Body and Mind
William Richards On The Transformative Potential Of Psychedelics
I was outside of time. Awe, glory, and gratitude are the only words for what I experienced.
I saw you on the street today, staring at me, smiling in front of the red sky at sunset. I don’t know what you were doing there, what business ghosts might have to attend to, but thanks for showing up. You don’t know how precious a few seconds on the sidewalk can be until they’re gone.
Behind the restless movement of the mind is the stillness of being, the stillness that has no name, no reputation, nothing to protect. It is the natural mind.
The pills are about the size of a bing-cherry pit in diameter and are a faint green color, like the eggs of some songbirds. On one side they have a deeply inscribed SZ, on the other, the number 789. They are Ritalin, the ten-milligram kind. Imogene knows them by sight because occasionally patients admitted to the psychiatric ward where she works as a nurse have containers of assorted pills, and she has learned to spot the ones that will get her high.
You’re not really exhausted until the hallucinations start: Droplets of mercury floated in my peripheral vision. A lemon levitated out of the fruit bowl. A streetlight at the corner of State and Garfield laid its long body down on the sidewalk. The cat looked up at me from the corner of my desk, twitched his muzzle, and said, “Libby, Libby, Libby.”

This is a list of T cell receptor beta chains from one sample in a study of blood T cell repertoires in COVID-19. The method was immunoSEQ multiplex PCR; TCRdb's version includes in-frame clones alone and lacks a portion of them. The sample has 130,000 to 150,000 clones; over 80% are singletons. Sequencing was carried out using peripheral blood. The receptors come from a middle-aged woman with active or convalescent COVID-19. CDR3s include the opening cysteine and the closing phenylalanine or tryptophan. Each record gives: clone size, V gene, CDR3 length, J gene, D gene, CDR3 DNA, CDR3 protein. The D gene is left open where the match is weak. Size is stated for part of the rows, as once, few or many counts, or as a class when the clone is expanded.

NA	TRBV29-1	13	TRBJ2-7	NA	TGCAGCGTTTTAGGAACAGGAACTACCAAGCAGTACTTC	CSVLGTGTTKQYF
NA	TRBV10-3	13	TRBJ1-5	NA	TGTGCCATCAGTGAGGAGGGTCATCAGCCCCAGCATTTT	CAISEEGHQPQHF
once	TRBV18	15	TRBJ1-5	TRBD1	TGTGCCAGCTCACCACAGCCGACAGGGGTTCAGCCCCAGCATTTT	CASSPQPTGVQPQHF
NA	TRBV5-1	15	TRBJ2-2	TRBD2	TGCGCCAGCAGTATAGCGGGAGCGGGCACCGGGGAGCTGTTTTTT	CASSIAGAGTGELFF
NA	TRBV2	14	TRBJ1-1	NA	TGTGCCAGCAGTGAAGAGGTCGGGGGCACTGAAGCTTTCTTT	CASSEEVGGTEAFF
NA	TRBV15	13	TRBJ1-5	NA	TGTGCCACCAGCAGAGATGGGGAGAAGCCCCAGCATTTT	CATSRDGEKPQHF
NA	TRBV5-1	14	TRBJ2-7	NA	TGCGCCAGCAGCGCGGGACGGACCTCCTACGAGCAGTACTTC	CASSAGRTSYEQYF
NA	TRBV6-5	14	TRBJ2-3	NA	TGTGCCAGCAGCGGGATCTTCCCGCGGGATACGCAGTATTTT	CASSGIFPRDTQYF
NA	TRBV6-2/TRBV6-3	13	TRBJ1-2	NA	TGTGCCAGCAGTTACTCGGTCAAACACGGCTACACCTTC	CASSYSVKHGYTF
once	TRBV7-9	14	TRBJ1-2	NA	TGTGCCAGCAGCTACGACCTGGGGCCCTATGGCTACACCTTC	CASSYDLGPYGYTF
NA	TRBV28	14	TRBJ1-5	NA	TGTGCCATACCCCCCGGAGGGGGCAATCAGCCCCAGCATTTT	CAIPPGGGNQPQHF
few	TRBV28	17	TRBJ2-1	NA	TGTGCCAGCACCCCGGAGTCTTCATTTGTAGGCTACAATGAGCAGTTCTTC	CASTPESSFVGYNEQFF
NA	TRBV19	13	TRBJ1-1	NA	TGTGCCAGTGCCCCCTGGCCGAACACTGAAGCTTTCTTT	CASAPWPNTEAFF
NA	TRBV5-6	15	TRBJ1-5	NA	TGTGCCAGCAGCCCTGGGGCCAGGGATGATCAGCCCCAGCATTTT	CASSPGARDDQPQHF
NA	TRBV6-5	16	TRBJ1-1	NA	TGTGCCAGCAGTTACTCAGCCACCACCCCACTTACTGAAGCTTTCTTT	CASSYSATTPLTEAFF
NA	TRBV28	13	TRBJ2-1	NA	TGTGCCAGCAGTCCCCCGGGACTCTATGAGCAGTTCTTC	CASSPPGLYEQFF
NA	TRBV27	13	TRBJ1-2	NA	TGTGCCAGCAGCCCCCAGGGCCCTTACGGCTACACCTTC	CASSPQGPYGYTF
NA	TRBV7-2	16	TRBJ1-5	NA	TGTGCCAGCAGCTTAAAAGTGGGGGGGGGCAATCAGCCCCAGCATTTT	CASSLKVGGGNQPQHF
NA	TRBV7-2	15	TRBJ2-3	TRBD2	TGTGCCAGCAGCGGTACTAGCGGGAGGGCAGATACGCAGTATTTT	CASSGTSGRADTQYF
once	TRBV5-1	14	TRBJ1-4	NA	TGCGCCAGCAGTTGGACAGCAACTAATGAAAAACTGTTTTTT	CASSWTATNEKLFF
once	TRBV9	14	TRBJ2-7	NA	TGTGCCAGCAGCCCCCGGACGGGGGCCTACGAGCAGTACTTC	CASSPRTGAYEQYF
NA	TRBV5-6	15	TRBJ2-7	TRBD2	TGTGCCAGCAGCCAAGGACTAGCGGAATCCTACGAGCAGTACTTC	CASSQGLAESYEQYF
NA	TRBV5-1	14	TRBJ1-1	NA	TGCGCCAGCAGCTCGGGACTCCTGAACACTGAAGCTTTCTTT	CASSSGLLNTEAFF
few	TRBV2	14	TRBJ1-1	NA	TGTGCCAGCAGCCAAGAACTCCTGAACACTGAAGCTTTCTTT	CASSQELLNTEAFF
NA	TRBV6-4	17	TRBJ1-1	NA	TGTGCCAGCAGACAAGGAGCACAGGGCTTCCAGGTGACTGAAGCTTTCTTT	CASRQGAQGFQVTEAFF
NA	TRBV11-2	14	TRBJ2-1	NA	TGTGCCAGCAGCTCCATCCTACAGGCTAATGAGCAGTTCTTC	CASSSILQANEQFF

The Dalai Lama climbed the ladder and entered the dome of this same Great Hum. Already five others had seated themselves. One of these was a highly developed lama who could sing three notes at once, each note carrying a different conversation. Another could carry on two conversations, and the other three could carry on only one. This meant that eight conversations were already taking place. Since the Dalai Lama could carry on two, his arrival completed the number of visitors allowed, and he closed the door after him.
I want to ask Uncle Eddy how it could possibly be that he is sitting in my car as we drive through Katonah, New York, on the way to Danbury, but sometimes in life you just roll with what’s happening and try to make sense of it after it happens.